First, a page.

Being in the new Kitchen Garden with me is a whole new adventure for the bassets with enormous scope for mischief. I love their company but gardening with bassets is a futile exercise in command and control. There is rarely an offer of a helpful paw but rather an annoying contribution to digging. They are also insistent to check things out like a canary in a mine to sniff out the patch until they are satisfied that it is safe for me to work in.
Mostly they will busy themselves finding the most comfortable spot to sit and contemplate the view or take in a few rays while they snooze. There was no time for snoozing for this Domestic Executive though as I’m already weeks late in planting out the spuds.
The challenge for kiwi gardeners is to have fresh crops from the garden to serve on Christmas Day. For me the challenge has been simply planting vegetables to grow before the big day. I managed to get our first potato crops in the ground on Christmas Eve. At this stage the bassets were taking refuge in the shade of the wheelbarrow.
Certainly no help from them as I laid out 3 rows – Rocket (earlies) with Desiree and Agria (main crops). I followed the trench methodology laying plenty of sheep pellets to help feed the soil. I’m investing in some new long handled tools for future although it’s good to get close to work the ground for the first time.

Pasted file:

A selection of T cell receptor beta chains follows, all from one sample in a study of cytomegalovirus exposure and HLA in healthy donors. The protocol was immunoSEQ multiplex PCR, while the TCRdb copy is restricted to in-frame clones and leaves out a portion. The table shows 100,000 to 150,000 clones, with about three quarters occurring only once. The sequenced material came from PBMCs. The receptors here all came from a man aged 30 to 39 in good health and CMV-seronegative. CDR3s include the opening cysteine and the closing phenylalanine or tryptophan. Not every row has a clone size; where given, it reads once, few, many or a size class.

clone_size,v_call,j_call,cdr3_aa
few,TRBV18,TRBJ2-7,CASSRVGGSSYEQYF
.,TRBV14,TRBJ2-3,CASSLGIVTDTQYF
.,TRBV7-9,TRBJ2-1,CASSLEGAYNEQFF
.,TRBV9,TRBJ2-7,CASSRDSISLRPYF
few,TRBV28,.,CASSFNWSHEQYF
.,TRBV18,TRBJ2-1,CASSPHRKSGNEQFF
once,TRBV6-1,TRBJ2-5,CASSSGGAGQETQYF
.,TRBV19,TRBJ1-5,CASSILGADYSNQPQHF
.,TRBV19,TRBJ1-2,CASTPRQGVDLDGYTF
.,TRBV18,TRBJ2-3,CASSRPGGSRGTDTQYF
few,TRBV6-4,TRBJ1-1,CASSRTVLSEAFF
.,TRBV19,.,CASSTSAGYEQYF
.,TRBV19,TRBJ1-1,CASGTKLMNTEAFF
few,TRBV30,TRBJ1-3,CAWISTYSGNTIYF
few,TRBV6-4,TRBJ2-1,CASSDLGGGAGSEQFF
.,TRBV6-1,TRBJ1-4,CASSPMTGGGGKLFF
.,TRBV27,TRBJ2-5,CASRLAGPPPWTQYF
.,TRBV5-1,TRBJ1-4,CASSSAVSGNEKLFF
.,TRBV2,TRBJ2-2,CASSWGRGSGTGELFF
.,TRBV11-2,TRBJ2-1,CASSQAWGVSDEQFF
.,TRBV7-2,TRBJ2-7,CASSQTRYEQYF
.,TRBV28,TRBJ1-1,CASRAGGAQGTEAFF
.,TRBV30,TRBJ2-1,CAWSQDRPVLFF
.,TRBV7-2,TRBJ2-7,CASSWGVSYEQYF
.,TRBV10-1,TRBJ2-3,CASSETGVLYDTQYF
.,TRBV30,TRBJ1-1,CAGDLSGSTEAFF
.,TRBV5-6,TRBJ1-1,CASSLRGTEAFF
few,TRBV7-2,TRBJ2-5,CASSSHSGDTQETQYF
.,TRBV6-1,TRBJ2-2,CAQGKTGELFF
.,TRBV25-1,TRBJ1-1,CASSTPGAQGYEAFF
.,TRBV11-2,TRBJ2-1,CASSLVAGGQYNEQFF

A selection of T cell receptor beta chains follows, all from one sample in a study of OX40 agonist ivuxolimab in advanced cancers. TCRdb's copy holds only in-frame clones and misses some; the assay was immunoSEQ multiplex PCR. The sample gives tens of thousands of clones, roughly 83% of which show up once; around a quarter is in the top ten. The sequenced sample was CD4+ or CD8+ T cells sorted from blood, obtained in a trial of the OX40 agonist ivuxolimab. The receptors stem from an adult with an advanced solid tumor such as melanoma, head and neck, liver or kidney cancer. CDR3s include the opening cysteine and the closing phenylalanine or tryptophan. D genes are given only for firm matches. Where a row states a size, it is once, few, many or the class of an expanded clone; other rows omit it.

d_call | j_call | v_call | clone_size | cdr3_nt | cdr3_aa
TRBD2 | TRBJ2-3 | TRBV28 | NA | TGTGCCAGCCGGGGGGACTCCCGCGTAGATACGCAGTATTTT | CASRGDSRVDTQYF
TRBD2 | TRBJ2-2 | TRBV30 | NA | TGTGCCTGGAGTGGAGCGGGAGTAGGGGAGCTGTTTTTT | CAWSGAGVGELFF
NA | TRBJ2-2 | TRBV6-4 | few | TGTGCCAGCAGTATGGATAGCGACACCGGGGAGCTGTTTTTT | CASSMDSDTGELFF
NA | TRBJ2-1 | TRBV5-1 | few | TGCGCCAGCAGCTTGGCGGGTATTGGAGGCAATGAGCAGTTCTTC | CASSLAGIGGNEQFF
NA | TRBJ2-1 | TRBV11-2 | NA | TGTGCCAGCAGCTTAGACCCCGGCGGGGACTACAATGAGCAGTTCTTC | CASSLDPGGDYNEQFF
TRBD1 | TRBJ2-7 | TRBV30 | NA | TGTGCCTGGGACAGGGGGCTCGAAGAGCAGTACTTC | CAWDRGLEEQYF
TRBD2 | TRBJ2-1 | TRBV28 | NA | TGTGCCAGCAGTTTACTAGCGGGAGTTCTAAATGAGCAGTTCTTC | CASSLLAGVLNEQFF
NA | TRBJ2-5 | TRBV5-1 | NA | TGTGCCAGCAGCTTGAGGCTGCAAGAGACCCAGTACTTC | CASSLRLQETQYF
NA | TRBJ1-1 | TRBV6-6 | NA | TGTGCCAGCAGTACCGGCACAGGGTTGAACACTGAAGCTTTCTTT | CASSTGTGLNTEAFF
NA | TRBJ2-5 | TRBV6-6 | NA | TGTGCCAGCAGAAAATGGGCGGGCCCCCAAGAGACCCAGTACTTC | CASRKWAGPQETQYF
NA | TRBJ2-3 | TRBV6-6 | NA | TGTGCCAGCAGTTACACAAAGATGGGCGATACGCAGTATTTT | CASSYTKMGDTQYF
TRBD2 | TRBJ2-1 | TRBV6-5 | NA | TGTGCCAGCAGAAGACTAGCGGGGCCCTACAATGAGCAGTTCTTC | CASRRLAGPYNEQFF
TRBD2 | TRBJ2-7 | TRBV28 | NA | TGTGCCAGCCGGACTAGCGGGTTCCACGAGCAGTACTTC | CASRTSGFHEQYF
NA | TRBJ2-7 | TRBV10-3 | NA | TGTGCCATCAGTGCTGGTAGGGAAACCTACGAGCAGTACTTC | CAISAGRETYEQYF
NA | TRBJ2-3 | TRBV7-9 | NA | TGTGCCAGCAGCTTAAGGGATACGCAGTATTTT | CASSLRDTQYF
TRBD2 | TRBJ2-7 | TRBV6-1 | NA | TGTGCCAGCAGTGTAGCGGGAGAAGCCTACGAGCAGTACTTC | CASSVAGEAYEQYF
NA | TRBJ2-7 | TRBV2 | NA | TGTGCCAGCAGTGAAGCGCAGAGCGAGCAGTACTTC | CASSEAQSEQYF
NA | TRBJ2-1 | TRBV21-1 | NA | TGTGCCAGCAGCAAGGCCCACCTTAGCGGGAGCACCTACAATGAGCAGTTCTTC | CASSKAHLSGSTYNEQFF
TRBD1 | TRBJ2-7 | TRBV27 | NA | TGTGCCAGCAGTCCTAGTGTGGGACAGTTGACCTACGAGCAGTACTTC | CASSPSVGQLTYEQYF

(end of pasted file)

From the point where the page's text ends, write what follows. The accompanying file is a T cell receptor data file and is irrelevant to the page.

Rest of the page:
The rows are not the straightest in the world but Mason abandoned his post holding the string and lay out his belly for some sunshine instead. That dog has no inhibitions.
Fortnum doesn’t like the heat at all and found a much cooler place to hide. This is a dog that loves long grass.
After two hours there were 90 seed potatoes carefully planted and watered in. The earlies should start cropping in 10-12 weeks (about time for Easter!) and the others 12-24 weeks.
At the end of all his efforts Mason has declared his favourite spot and now resolutely refuses to sit or lie anywhere else when we’re down in the kitchen garden. The battle of wills has commenced.
Planting the potatoes was certainly the easiest step to getting planting under way.
- Which crops should be planted together for rotation
- How many plants to grow
- When they should be planted and harvested.
After all the basic research I’ve ended up with a plan that looks something like this. This plan was generated by a nifty on-line planner called Grow Veg.com It allows you to pick which vegetables you want to grow and then automatically calculates how may plants can fit in the space. To make it easy it also produces a growing plan telling you when to plant and harvest your crops.
It’s saved me heaps of time and effort using this planner. Now all I need to work out is how to I stop little basset frequenting the onion bed!